The sole service provided by Bunch-trash collection-is, by regulation, expressly excluded from consideration. The rental income, accordingly, is not self-employment income, and may not be included in ascertaining maximum allowable earnings. Cf. Maloney v. Celebrezze, 337 F.2d 231, 233 (3d Cir. 1964).
Of course, Bunch will welcome the consequent reversal. However, he may merely be leaving the rigors of the frying pan for the immolation of the fire. Without expressing any opinion one way or the other as to the extent of the authority of the Secretary of Health and Human Services, at the present stage of the proceedings, we direct the district judge to remand the matter to the Secretary to permit inquiry into whether the question may now be pursued and, if so, whether the rental income from the mobile home park prior to Bunch's sixty-second birthday was the same in character, and hence not the result of self-employment. The purpose of the inquiry would be to determine whether there may be, and, if so, whether there should be, a redetermination of Bunch's qualification for retirement benefits.
REVERSED AND REMANDED.
The Honorable Jackson L. Kiser, United States District Judge for the Western District of Virginia, sitting by designation
See Delno v. Celebrezze, 347 F.2d 159, 163 n.10 (9th Cir. 1965):
"Congress realized that the income of self-employed persons is in most instances a combination of income from both labor and invested capital, and deliberately chose not to attempt the difficult, if not impossible, task of separating one from the other."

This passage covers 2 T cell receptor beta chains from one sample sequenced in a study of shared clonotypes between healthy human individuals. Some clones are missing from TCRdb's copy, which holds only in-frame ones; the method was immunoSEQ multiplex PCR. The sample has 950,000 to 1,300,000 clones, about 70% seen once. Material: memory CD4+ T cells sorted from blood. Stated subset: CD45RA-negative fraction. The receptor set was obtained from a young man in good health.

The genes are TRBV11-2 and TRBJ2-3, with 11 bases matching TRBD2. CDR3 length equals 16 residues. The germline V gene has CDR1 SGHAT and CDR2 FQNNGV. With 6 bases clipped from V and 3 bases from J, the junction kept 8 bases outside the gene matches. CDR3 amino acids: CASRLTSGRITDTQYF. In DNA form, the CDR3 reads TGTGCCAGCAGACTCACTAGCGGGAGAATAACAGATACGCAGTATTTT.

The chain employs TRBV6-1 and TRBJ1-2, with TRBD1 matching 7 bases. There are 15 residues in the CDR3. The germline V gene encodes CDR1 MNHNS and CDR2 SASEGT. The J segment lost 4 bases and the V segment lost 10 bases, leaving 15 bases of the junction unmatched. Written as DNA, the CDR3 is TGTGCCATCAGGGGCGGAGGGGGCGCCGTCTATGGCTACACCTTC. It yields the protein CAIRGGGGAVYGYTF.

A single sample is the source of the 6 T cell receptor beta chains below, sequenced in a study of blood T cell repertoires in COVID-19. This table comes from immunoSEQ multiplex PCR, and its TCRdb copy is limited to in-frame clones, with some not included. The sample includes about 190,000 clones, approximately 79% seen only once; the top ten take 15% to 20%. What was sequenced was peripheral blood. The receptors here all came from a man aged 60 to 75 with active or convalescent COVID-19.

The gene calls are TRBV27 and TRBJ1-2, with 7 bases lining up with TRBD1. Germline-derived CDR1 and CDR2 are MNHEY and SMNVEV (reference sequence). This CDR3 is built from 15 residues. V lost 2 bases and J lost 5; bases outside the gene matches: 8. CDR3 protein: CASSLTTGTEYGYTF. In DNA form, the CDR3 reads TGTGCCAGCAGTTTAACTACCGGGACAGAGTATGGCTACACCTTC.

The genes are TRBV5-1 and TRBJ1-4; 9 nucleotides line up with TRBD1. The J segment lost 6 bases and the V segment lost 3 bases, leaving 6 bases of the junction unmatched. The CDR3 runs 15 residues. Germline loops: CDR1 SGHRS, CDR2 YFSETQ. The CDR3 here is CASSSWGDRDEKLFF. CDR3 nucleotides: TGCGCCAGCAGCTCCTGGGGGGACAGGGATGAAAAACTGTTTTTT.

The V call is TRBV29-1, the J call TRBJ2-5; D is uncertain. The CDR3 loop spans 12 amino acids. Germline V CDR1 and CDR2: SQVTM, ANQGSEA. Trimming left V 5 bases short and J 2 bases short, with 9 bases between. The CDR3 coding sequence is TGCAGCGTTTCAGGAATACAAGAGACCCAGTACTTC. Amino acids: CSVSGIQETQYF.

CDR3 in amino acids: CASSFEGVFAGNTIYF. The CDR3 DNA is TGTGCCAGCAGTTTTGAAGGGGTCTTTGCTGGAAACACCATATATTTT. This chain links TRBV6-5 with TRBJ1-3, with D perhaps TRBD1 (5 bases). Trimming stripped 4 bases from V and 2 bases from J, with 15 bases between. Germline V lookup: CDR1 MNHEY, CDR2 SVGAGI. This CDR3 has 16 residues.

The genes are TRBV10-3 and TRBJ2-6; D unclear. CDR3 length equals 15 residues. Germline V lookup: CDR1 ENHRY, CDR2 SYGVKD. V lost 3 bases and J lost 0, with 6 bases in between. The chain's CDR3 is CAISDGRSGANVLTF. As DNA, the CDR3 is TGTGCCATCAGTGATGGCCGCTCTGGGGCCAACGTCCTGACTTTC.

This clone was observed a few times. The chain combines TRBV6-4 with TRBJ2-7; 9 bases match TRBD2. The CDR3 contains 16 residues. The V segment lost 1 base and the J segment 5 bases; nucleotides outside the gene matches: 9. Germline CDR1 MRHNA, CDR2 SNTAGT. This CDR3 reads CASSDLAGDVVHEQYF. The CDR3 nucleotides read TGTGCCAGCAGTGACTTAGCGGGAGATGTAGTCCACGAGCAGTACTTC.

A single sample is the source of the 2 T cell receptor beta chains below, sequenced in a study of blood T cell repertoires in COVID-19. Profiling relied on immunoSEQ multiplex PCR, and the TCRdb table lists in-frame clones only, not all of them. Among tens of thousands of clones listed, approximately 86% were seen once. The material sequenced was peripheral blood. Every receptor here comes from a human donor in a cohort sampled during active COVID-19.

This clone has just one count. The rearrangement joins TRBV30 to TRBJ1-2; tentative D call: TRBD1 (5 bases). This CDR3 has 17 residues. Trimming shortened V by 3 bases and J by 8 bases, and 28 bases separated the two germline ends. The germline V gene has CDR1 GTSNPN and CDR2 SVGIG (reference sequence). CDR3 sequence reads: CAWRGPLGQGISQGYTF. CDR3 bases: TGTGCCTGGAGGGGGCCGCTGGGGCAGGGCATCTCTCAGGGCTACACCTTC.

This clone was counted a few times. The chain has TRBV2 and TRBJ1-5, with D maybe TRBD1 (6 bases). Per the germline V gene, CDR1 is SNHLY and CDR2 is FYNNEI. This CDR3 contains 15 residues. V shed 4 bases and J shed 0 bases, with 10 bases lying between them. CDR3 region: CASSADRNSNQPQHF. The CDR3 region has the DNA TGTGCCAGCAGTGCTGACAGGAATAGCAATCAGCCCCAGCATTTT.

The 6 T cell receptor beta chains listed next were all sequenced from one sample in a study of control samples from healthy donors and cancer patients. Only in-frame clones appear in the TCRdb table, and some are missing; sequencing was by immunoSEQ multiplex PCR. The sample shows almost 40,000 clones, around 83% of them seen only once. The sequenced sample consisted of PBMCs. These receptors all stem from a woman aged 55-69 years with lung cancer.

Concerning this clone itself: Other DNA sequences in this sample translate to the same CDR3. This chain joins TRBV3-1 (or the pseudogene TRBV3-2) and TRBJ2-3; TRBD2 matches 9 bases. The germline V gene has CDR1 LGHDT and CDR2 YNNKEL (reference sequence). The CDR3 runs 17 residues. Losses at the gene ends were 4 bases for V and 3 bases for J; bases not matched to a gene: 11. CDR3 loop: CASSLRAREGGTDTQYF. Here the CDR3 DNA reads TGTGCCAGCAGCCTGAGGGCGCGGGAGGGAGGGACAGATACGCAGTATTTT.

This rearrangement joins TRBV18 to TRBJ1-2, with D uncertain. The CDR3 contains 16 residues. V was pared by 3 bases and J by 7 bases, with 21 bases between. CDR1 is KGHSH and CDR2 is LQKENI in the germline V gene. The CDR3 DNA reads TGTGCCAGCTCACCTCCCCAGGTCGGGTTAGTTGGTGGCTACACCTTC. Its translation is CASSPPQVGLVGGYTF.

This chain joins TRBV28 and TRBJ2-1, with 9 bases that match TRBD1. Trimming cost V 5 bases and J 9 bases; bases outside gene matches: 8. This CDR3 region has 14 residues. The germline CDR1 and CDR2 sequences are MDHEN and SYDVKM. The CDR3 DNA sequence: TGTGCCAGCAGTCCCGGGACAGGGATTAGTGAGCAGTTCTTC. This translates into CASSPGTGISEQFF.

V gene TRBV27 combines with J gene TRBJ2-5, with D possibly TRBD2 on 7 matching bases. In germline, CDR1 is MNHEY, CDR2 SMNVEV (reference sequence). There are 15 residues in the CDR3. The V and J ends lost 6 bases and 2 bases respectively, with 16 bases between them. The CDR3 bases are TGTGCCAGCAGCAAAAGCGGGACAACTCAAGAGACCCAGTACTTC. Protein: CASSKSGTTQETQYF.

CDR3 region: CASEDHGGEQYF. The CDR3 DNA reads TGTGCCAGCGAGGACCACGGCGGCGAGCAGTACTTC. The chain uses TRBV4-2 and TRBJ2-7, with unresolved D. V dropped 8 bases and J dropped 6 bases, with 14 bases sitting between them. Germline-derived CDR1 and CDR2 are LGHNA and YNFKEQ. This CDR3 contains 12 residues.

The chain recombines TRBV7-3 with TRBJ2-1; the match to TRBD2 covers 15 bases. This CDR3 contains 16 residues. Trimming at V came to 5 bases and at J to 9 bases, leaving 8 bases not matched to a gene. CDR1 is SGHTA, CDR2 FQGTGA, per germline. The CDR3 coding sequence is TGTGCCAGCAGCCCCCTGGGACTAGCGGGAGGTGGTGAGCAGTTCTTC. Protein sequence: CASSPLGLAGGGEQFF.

An individual can qualify for social security retirement benefits by accumulating the requisite number of "quarters of coverage." 42 U.S.C. § 414. Only self-employment and wage income are considered in determining how many quarters of coverage an individual has accumulated. 42 U.S.C. § 413
42 U.S.C. § 403(b) provides in part:
Deductions, in such amounts and at such time or times as the Secretary shall determine, shall be made from any payment or payments under this subchapter to which an individual is entitled, and from any payment or payments to which any other persons are entitled on the basis of such individual's wages and self-employment income....
Excluded from the definition of net earnings from self-employment are, inter alia, "rentals from real estate and from personal property leased with the real estate ... unless such rentals are received in the course of a trade or business as a real estate dealer," and "dividends on any share of stock." 42 U.S.C. § 411(a).
See also Delno v. Celebrezze, supra, 347 F.2d at 163:
The apparent intent of Congress was that section 211(a)(1) should be applied to exclude only payments for use of space, and, by implication, such services as are required to maintain the space in condition for occupancy. If the owner performs additional services of such substantial nature that compensation for them can be said to constitute a material part of the payment made by the tenant, the 'rent' received then consists in part of income attributable to the performance of labor which is not incidental to the realization of return from investment. In such circumstances, the entire payment is to be included in computing the recipient's net earnings from self-employment.
The collection of trash, including garbage, is a service required to maintain the space in condition for occupancy, a performance of labor incidental to the realization of return from investment. As the regulation explicitly recognizes, collection of trash is not so substantial in nature as to render compensation for that service a material part of the tenant's rental payment.